Will there be any lag for running parallels on 2011 MBA 11"?

Discussion in 'MacBook Air' started by Mavericks, Jun 16, 2013.

  1. Mavericks macrumors member


    Jun 16, 2013
    My gf has a base model 2011 MBA 11" 64GB SSD, 4GB RAM, i5, and HD3000. I'm thinking of installing a virtualization app for running windows. Will she notice a lot of lag? And which one is easier to handle, VMWare or Parallels?
  2. l3it3r macrumors regular


    Oct 12, 2011
    Hagerstown, MD
    I have Parallels on my '11 MBA and Fusion on my 11 iMac. I don't particularly care for Fusion, but my wife likes it better, and that's her main mac (until tomorrow when my new '13 MBA comes in that is). Parallels runs PERFECTLY on my '11 MBA though. No lag whatsoever. Boots up Windows 2008 R2 in a matter of seconds and runs things like a champ. You will be very satisfied with it as long as you're not gaming on it.
  3. n1tut macrumors regular


    Nov 20, 2010
    Glen of Newmill, Keith, Scotland
    I also use Parallels with no problem on a 2010 11" with only 2MB.

  4. DoctorK4 macrumors regular

    Jan 31, 2011
    I'm guessing 64GB will be the issue, if you're giving 20-40GB to windows it doesn't leave much for anything else.
  5. n1tut macrumors regular


    Nov 20, 2010
    Glen of Newmill, Keith, Scotland
    Depends how many Windows programs you install and their size.

    I am probably using the least possible with 13GB as I only need to run Quicken 2004, on my 64GB drive.

  6. DisplacedMic macrumors 65816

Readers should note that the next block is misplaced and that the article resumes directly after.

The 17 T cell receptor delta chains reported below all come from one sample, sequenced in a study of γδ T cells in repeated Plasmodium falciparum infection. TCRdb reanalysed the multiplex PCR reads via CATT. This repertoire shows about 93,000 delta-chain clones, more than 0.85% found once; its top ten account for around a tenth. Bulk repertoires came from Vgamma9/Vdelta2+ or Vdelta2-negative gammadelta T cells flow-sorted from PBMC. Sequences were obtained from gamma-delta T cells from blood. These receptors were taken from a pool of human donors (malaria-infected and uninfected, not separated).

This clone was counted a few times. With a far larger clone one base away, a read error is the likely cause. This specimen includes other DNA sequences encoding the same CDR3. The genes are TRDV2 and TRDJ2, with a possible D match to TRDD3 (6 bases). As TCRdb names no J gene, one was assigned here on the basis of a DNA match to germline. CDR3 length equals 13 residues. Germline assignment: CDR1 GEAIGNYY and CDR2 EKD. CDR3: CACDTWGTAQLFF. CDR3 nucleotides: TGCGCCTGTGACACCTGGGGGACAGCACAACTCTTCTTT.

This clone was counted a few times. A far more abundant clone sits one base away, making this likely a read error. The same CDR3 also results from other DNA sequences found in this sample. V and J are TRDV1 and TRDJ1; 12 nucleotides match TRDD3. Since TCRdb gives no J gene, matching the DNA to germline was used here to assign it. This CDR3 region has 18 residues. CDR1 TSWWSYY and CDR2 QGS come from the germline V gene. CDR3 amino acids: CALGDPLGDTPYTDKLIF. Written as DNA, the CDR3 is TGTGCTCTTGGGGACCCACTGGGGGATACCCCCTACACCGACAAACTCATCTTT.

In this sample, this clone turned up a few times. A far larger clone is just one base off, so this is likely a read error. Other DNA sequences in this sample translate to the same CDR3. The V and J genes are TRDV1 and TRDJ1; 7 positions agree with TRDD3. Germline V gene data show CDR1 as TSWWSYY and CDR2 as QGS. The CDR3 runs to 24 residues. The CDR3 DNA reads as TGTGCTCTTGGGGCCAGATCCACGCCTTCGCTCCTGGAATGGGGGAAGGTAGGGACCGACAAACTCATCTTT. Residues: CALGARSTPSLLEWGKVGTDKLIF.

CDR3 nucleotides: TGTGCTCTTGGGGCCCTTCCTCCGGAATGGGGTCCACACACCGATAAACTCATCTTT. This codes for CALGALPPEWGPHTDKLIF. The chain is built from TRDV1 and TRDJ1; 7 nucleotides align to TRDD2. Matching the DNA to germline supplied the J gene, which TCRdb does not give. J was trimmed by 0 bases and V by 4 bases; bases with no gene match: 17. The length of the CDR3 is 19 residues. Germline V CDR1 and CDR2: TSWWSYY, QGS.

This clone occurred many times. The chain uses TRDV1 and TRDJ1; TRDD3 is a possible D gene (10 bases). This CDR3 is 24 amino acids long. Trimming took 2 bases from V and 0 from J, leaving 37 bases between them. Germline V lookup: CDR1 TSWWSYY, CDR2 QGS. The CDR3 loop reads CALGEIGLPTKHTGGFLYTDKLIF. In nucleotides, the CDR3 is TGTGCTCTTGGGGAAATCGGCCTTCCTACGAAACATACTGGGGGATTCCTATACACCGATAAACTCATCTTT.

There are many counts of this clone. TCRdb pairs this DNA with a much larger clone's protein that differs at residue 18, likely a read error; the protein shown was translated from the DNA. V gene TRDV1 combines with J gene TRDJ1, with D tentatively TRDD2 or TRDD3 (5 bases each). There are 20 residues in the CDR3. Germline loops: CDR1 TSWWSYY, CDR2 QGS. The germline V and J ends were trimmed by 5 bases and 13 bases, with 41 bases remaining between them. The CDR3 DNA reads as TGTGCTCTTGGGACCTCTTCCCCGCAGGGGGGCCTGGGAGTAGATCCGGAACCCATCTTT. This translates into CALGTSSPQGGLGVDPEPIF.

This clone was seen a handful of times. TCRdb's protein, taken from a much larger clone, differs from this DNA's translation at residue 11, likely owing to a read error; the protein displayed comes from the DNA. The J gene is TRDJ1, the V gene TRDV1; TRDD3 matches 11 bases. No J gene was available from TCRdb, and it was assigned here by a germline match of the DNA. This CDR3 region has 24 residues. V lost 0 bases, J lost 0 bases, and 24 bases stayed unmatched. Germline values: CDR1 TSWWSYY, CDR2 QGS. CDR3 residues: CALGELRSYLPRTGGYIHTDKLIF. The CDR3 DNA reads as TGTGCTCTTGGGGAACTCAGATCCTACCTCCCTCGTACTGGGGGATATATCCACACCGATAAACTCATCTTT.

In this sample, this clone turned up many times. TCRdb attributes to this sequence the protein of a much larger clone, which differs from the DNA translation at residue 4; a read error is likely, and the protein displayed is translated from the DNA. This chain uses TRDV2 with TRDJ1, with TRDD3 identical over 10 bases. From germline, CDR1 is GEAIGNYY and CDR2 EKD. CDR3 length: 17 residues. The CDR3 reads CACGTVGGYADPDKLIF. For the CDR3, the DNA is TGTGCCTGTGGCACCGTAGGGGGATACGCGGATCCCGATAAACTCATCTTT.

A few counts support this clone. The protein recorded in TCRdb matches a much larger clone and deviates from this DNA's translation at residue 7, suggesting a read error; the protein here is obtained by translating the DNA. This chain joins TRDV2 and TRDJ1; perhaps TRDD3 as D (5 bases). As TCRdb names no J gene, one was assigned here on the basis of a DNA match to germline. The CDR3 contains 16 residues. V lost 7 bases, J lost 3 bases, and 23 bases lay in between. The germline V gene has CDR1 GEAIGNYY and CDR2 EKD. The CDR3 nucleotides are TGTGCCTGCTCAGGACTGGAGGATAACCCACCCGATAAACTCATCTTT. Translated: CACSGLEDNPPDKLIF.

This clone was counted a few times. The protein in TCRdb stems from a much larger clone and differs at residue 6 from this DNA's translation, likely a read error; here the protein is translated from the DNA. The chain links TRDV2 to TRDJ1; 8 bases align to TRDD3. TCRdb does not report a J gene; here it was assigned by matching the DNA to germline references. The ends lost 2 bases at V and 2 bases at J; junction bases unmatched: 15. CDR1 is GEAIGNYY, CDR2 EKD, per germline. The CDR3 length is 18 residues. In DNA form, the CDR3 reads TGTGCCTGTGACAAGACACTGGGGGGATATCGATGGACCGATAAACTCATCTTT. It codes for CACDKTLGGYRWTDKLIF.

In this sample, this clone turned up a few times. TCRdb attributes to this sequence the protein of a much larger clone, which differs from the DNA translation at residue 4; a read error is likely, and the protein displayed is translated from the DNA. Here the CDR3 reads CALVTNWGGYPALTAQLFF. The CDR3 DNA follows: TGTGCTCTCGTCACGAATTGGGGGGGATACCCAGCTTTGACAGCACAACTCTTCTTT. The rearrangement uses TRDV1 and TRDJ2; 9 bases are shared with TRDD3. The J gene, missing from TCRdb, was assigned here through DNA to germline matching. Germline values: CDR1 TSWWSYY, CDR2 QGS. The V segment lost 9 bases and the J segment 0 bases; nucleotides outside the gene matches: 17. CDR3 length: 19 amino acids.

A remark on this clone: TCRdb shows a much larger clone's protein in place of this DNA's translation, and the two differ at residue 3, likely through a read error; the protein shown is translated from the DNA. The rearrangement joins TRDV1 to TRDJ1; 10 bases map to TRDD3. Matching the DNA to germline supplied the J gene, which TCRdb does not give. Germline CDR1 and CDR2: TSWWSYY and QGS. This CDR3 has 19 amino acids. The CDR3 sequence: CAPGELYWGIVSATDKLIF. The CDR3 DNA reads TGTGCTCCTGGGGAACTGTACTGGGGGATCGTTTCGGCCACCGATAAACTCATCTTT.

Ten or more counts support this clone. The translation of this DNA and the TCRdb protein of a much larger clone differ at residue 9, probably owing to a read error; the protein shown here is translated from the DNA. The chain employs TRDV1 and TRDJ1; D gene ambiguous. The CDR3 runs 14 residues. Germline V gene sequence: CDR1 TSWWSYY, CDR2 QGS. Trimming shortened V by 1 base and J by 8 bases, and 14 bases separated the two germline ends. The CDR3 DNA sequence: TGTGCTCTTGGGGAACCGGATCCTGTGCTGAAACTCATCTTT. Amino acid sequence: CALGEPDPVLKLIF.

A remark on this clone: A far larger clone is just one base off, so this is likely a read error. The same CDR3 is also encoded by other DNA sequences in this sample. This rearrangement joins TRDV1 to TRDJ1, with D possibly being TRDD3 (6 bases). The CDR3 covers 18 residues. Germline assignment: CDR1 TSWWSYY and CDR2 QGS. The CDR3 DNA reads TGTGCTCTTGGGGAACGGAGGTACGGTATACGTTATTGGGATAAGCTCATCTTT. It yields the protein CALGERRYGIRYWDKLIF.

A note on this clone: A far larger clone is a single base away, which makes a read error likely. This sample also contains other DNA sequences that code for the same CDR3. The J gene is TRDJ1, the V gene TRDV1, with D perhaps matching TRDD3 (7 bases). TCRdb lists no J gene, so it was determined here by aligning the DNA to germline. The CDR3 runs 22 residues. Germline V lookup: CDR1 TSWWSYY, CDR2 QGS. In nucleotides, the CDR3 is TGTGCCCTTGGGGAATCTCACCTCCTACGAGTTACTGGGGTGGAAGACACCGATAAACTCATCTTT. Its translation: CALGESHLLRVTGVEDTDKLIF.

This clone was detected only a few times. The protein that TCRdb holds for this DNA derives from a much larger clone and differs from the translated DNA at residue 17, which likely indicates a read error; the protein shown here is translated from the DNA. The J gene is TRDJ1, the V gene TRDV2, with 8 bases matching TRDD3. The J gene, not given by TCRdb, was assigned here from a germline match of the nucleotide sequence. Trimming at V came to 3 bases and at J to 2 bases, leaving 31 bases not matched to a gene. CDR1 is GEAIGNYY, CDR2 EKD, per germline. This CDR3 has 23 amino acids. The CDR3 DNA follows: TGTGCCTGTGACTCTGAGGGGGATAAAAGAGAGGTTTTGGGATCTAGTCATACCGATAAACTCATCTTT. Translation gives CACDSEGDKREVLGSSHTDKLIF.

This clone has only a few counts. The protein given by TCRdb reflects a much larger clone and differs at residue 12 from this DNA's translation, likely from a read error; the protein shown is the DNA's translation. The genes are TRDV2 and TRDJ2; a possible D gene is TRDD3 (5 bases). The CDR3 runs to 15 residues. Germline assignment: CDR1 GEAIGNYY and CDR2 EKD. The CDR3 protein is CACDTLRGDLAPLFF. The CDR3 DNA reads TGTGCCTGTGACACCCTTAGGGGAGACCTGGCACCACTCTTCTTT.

May 1, 2009
    i think if anything you are going to feel some heet with your 64 gig disk-size
    the minimum partition size VMware is going to want to use is 40 gigs, for example. and you're already using up a good 10-15 for sure with your own native OS.

    To work around this issue, remove the primary hard drive and add a new virtual drive:
    Launch VMware Fusion.
    On the Mac menu bar click on File > New.
    In the new virtual machine creation wizard, click Continue without disc.
    Select Use operating system installation disc or image and from the dropdown select Choose a disc or disc image.
    Navigate to the .dmg file, ISO image or the .app file and click Open.
    Click Continue.
    Select the version of Mac OS X installed and click Continue.
    Click Customize Settings. 
    Click Save in the window that appears.
    Click Hard Disk (SCSI) > Advanced options and click Remove Hard Disk. Select Move to Trash as this file is empty.
    Click Add Device > New Hard Disk > Add.
    Resize the new hard disk, then click Apply and close the settings window.
    Start the virtual machine, which is now available in the Virtual Machine Library.
    Format the new hard disk to make it ready for the installing Mac OS X guest operating system:
    Start the Mac OS X installation.
    From the OS X Utilities window, select Disk Utility.
    Select the hard disk that is available and click Erase > Erase. This creates an Untitled volume. You can rename the disk if required.
    Quit Disk Utility and click Continue. 
    Follow the installation wizard to continue with the installation.


    my thoughts as well. you can run a virtual file of an external drive though if you were so inclined. i did that using my old back-up drive a few times and now with usb 3 it should be even faster!

    of course that would require being tethered to a drive...but better than losing such a huge chunk of your storage space.
  7. Mavericks thread starter macrumors member


    Jun 16, 2013
    Apparently it does slow things down a bit and the fan becomes loud, I'm suspecting it's due to the 2GB RAM...

Share This Page